Integrating Healthy Habits

Adopting a diet that includes these vital food groups is a significant step toward maintaining a healthy weight and mitigating the risk of chronic diseases. However, it’s most effective when part of a holistic approach to health that includes regular physical activity, avoiding tobacco, and other healthy lifestyle choices. By making these food groups a daily habit, we pave the way for better health.

The UK government must be more proactive about addressing drug shortages

In a letter published in the British Medical Journal, I discuss why the UK government must be more proactive about drug addressing shortages in the NHS.

The lack of drugs such as methylphenidate required for the treatment of attention deficit/hyperactivity disorder (ADHD) is the latest of many medication shortages we have seen in the UK in recent years.1 These shortages are now too frequent and waste the time of NHS staff such as general practitioners and pharmacists who have to spend time counselling patients and sourcing alternative drugs instead of focusing on more relevant work. They are also very stressful for patients who risk going without key drugs with potentially adverse consequences for their health. For people with ADHD, for example, this could mean going without medication that they require to function effectively at work and school and in their personal relationships.

We need a much more proactive approach from the government, which needs to work with drugs manufacturers and wholesalers to ensure that the NHS has adequate supplies of key drugs to prevent such problems occurring in the future. This could include better data on drug supply and demand to identify problems before they occur; improving local manufacturing capacity in the UK for essential drugs needed by the NHS; price incentives for suppliers; and international collaboration to ensure continuity of drug supply. Moreover, immediate support mechanisms should be put in place for primary care teams grappling with the increased workload caused by these shortages. Patients too could benefit from help such as national helplines or online support to allow them to cope better with the consequences of drug shortages.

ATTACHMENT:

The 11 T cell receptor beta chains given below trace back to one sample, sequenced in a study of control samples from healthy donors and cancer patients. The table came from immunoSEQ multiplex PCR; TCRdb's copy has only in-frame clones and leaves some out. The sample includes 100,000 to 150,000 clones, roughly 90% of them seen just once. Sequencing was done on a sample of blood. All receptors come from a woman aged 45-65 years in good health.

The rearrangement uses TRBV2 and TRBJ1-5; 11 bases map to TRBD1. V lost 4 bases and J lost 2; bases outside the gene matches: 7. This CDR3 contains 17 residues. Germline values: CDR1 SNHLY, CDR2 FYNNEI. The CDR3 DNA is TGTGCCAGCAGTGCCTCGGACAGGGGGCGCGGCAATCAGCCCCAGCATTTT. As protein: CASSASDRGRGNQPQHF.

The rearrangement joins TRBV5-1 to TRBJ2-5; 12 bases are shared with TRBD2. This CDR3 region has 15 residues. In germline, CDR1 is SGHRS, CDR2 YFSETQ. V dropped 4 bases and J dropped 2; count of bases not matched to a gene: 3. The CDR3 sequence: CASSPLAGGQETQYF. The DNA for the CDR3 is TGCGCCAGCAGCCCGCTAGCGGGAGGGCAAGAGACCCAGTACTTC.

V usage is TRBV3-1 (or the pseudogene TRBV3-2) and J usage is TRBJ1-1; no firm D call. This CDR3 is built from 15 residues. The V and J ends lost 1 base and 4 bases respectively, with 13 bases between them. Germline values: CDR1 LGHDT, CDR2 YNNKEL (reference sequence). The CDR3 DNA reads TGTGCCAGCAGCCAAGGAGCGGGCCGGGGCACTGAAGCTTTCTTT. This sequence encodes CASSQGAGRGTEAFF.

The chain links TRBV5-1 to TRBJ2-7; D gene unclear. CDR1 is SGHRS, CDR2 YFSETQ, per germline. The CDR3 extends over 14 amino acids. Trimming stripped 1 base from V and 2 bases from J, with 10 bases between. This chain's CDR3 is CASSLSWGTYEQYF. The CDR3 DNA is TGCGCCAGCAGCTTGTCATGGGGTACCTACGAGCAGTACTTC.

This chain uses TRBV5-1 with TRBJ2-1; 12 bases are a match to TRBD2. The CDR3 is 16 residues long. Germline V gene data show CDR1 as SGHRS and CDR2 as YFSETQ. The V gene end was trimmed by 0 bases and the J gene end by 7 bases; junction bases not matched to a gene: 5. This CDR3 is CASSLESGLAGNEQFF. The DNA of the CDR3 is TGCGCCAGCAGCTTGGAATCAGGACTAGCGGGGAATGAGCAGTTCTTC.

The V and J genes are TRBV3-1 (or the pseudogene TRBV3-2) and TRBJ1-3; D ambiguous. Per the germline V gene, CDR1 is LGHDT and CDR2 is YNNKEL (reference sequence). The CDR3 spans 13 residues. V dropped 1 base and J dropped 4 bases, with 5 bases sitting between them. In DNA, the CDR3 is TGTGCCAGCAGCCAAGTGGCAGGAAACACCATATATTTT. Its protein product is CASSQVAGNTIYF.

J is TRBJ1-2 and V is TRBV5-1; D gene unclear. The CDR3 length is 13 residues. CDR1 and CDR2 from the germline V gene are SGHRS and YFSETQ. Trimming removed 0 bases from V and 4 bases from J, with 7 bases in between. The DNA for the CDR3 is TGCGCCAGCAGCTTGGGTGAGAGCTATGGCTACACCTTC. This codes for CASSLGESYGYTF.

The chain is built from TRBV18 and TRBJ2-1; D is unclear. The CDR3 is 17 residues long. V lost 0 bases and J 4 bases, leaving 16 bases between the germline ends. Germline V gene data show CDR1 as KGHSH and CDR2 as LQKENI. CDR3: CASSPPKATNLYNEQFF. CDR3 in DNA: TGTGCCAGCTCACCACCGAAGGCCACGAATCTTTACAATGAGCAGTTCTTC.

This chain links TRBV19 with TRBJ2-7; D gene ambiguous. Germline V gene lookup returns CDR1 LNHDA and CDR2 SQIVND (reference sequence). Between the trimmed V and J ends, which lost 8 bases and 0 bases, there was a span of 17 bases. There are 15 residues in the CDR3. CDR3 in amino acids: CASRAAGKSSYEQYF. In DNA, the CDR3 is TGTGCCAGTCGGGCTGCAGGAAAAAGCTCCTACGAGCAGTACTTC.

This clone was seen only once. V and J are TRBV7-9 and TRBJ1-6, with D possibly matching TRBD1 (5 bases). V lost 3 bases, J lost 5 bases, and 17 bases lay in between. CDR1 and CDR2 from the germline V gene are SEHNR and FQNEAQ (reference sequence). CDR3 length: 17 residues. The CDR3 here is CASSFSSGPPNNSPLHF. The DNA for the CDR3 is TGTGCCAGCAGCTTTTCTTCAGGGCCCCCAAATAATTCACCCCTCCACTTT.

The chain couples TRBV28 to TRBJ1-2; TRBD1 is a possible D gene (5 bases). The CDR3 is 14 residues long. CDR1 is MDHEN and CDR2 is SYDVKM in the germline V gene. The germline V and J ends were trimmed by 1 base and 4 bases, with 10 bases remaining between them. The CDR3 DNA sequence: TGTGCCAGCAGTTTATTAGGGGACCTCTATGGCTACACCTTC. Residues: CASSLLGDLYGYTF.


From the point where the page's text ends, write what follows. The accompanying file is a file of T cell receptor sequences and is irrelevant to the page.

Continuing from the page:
Until we see active intervention by government, working in partnership with the NHS and industry, patients in the UK will continue to be affected and the time of NHS staff will continue to be wasted because of drug shortages.

Digital Tools for Enhancing Infectious Disease Screening in Migrants

The European Centre for Disease Control (ECDC) has highlighted a stark reality: migrants in Europe are disproportionately affected by undiagnosed infections, including tuberculosis, blood-borne viruses, and parasitic infections. Many migrants also fall into the category of being under-immunised. The call to action is clear — innovative strategies must be developed to deliver integrated multi-disease screening within primary care settings. Despite this call, the United Kingdom’s response remains fragmented. Our recent in-depth qualitative study published in the Journal of Migration and Health delves into the current practices, barriers, and potential solutions to this pressing public health issue.

Primary healthcare professionals from across the UK participated in two phases of this qualitative study through semi-structured telephone interviews. The first phase focused on clinical staff, including general practitioners, nurses, healthcare assistants, and pharmacists. The second phase targeted administrative staff, such as practice managers and receptionists. Through these interviews, a complex picture emerged, revealing a primary care system capable of effective screening but hamstrung by inconsistency and lack of standardized approaches. Many practices lack a systematic screening process, resulting in migrant patients not consistently receiving care based on established NICE/ECDC/UKHSA guidelines.